Noted economist, James Howell (Econ MA 1951), dies at 91




James E. Howell, economist who reenvisioned business-school curricula, dies at 91

Courtesy of Stanford Libraries Department of Special Collections & University Archives

by Charlie CurninApril 10, 2019

James E. Howell, a noted economist and formerly the longest-serving faculty member of the Graduate School of Business (GSB), died on March 29 at his home in Palo Alto. He was 91.

Howell, the Theodore J. Kreps professor emeritus of economics, began his tenure 60 years ago. He previously directed the GSB Executive Education Program, served as a GSB associate dean and won the inaugural Robert T. Davis award in 1966.

Howell may be best known for his work on a 1959 report he produced with Robert A. Gordon, sponsored by the Ford Foundation. The Gordon-Howell report called for more rigorous attention in business schools to knowledge, research and theory. The large-scale changes it suggested were widely adopted, including at the GSB. Howell’s faculty page recognizes him as “one the faculty members most responsible for the GSB’s rise to national prominence.”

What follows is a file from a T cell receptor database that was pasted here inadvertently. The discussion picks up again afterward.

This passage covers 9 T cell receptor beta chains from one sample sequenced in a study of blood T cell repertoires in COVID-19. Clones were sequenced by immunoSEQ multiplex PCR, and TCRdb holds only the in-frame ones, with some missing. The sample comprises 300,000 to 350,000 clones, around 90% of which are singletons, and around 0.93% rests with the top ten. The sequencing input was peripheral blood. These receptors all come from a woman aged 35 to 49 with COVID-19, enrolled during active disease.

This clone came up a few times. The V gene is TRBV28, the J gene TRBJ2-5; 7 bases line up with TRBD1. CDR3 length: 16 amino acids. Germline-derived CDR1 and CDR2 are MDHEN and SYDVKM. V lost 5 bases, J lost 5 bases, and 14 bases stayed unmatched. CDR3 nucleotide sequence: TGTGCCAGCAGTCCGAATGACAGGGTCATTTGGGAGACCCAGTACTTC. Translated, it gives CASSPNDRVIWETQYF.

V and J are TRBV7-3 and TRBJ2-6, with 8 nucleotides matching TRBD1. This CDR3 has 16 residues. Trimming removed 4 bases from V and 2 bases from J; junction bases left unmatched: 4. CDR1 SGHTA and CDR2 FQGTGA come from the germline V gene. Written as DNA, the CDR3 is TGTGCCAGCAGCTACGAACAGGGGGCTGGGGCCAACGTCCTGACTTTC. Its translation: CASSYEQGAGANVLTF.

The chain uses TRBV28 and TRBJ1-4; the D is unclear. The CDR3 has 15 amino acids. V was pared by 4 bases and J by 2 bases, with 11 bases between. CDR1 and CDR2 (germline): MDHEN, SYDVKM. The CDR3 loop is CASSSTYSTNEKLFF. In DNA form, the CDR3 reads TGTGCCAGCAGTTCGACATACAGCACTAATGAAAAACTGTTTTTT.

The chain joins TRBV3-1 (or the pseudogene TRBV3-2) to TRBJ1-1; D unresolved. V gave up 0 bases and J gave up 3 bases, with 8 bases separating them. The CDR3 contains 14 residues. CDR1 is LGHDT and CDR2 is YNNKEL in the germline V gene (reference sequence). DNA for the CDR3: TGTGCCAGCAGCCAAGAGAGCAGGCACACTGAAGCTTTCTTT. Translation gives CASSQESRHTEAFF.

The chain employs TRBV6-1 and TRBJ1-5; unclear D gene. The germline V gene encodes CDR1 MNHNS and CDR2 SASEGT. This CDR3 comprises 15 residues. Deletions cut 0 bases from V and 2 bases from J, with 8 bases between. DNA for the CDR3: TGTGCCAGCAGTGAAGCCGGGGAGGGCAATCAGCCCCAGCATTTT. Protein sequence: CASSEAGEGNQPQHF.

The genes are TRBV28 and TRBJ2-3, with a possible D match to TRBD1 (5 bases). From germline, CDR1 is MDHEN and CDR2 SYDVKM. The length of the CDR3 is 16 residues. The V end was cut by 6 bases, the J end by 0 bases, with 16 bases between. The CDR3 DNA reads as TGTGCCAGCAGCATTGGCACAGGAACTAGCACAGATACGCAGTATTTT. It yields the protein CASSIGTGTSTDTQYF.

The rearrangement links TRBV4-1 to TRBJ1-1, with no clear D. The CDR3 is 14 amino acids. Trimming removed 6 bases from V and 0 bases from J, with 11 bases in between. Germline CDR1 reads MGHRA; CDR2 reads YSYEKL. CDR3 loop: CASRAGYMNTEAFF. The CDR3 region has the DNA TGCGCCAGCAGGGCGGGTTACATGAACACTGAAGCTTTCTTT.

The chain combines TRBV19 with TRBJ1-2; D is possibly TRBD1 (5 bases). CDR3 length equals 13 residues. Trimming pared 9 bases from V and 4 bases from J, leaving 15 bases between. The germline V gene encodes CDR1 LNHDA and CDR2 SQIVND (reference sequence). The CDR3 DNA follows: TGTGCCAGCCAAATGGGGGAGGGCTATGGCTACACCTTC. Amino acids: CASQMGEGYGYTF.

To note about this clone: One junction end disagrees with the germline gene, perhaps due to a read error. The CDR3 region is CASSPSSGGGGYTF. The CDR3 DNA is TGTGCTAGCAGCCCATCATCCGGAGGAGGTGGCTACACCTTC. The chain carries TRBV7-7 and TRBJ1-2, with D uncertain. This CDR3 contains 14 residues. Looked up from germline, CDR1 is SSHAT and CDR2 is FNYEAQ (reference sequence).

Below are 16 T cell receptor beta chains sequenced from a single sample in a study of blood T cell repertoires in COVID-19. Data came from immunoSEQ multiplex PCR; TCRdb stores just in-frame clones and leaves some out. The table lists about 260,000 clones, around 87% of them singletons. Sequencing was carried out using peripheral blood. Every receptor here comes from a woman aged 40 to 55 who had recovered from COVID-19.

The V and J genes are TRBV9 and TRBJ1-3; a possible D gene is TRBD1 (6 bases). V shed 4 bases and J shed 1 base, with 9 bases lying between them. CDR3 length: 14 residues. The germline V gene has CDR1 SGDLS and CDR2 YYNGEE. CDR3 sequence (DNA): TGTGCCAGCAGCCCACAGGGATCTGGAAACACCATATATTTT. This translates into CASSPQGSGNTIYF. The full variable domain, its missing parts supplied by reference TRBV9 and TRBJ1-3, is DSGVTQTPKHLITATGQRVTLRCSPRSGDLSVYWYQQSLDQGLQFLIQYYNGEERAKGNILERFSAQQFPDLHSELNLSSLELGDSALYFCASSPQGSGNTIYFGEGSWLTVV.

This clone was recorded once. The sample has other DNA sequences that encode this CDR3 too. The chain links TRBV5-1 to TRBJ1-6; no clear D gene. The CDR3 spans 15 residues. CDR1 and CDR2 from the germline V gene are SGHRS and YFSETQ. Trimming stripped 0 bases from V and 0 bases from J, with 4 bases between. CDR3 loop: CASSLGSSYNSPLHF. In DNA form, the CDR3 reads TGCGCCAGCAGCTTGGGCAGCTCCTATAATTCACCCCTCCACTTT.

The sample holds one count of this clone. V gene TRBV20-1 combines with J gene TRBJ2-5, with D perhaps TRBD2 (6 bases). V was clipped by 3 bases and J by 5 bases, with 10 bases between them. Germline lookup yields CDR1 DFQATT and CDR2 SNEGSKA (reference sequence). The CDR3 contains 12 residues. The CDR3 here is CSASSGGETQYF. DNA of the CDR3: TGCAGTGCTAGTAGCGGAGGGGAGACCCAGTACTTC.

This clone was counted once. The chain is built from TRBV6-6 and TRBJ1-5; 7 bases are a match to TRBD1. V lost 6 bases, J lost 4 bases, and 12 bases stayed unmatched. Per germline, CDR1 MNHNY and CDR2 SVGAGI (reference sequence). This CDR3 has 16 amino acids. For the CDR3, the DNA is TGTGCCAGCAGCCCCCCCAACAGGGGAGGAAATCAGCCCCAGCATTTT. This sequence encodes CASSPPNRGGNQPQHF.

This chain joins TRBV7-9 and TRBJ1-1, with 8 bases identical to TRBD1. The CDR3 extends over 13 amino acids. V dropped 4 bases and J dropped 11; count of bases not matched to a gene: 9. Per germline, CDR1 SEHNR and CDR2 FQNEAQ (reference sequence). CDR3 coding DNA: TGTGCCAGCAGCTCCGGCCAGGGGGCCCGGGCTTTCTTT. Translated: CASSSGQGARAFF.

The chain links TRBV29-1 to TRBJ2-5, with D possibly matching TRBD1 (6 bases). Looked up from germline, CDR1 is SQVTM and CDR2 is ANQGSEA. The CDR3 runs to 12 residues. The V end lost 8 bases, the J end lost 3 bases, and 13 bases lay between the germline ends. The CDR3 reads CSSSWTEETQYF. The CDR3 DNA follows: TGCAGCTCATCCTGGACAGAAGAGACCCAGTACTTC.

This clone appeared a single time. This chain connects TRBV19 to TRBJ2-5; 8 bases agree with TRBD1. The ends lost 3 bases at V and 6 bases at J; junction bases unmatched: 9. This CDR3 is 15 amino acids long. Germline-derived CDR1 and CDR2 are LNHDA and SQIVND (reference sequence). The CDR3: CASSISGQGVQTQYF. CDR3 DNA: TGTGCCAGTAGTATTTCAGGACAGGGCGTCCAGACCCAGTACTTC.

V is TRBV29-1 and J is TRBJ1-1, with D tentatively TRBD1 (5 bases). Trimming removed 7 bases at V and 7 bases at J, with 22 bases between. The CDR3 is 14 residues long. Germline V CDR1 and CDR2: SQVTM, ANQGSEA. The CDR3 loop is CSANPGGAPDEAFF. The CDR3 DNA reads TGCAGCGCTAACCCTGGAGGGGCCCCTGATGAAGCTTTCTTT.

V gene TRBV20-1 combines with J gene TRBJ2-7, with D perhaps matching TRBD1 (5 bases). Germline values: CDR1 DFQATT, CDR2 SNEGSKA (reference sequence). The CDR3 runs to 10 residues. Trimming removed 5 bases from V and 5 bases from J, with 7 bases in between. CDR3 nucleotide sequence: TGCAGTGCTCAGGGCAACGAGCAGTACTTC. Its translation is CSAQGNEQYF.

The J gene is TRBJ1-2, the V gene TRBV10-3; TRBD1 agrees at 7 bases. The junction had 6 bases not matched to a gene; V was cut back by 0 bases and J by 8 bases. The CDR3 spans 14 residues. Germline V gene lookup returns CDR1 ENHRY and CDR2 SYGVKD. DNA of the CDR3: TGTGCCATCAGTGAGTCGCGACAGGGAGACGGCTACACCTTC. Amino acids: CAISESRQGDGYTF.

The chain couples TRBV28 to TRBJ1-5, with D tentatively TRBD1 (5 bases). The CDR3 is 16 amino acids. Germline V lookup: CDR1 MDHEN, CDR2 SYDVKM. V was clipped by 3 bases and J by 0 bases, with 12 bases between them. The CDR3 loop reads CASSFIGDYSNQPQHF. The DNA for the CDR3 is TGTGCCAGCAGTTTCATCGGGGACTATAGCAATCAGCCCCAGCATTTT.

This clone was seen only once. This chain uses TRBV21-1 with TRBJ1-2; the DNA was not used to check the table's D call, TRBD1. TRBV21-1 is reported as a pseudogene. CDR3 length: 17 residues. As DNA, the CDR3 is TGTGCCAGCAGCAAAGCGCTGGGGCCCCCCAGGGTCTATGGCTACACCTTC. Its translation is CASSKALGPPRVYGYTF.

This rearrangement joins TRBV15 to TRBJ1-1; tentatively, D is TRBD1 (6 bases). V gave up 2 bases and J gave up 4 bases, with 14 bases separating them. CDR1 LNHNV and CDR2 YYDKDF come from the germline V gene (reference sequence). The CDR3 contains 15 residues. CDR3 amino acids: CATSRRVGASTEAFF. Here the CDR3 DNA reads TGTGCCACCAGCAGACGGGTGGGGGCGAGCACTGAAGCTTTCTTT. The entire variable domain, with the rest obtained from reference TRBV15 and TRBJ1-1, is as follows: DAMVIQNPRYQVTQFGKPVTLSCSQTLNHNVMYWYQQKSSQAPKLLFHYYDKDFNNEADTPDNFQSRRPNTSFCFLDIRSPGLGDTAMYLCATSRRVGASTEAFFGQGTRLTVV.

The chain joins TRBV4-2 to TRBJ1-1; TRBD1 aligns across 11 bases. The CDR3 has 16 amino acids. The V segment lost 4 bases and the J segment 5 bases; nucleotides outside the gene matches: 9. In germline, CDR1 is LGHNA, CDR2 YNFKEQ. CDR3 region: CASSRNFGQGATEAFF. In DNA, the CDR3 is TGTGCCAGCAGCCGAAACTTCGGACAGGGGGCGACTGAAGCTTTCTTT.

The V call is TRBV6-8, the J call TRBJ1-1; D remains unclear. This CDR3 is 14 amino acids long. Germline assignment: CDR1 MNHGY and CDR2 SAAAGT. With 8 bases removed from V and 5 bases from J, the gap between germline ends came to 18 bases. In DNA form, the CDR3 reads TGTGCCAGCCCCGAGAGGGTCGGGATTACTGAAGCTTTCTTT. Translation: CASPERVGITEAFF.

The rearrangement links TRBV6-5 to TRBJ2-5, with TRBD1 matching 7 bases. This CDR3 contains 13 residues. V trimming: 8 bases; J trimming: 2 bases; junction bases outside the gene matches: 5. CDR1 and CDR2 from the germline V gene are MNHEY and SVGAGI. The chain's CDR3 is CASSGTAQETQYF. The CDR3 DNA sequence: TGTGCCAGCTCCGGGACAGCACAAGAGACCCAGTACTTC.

His death brought an outpouring of praise for his work in the GSB’s School News.

“It’s hard to imagine where Stanford Graduate School of Business would be today if not for the vision and work of Jim Howell,” GSB Dean Jonathan Levin said. “He is considered one of a handful of catalysts responsible for the management revolution of the 1960s. As the school’s academic dean, Jim ensured that Stanford GSB was at the vanguard of that revolution.”

His daughter Caitlyn Howell also described her father’s origins. Howell, whose parents did not attend college, fought forest fires as a teenager and served in the army.

“His grandfather was best friends with ‘Buffalo Bill’ Cody and spent some time in Cody, Wyoming, and his aunts and uncles were ranchers, farmers and small-business owners throughout Colorado and Wyoming,” Caitlyn said.

Howell earned a bachelor’s degree from Fresno State College, a master’s degree from the University of Illinois and a doctorate in economics from Yale. After his retirement in 1997, Howell, a passionate salmon fisher, served as a volunteer docent at the Fitzgerald Marine Reserve.

He is survived by his wife of 53 years, Penny Howell; four children, Caitlyn Howell, and Kenneth, William and Jan Langmuir; and seven grandchildren.

Contact Charlie Curnin at ccurnin ‘at’  Charlie Curnin '22 is a News desk editor from New York interested in computer science. Contact him at ccurnin ‘at’

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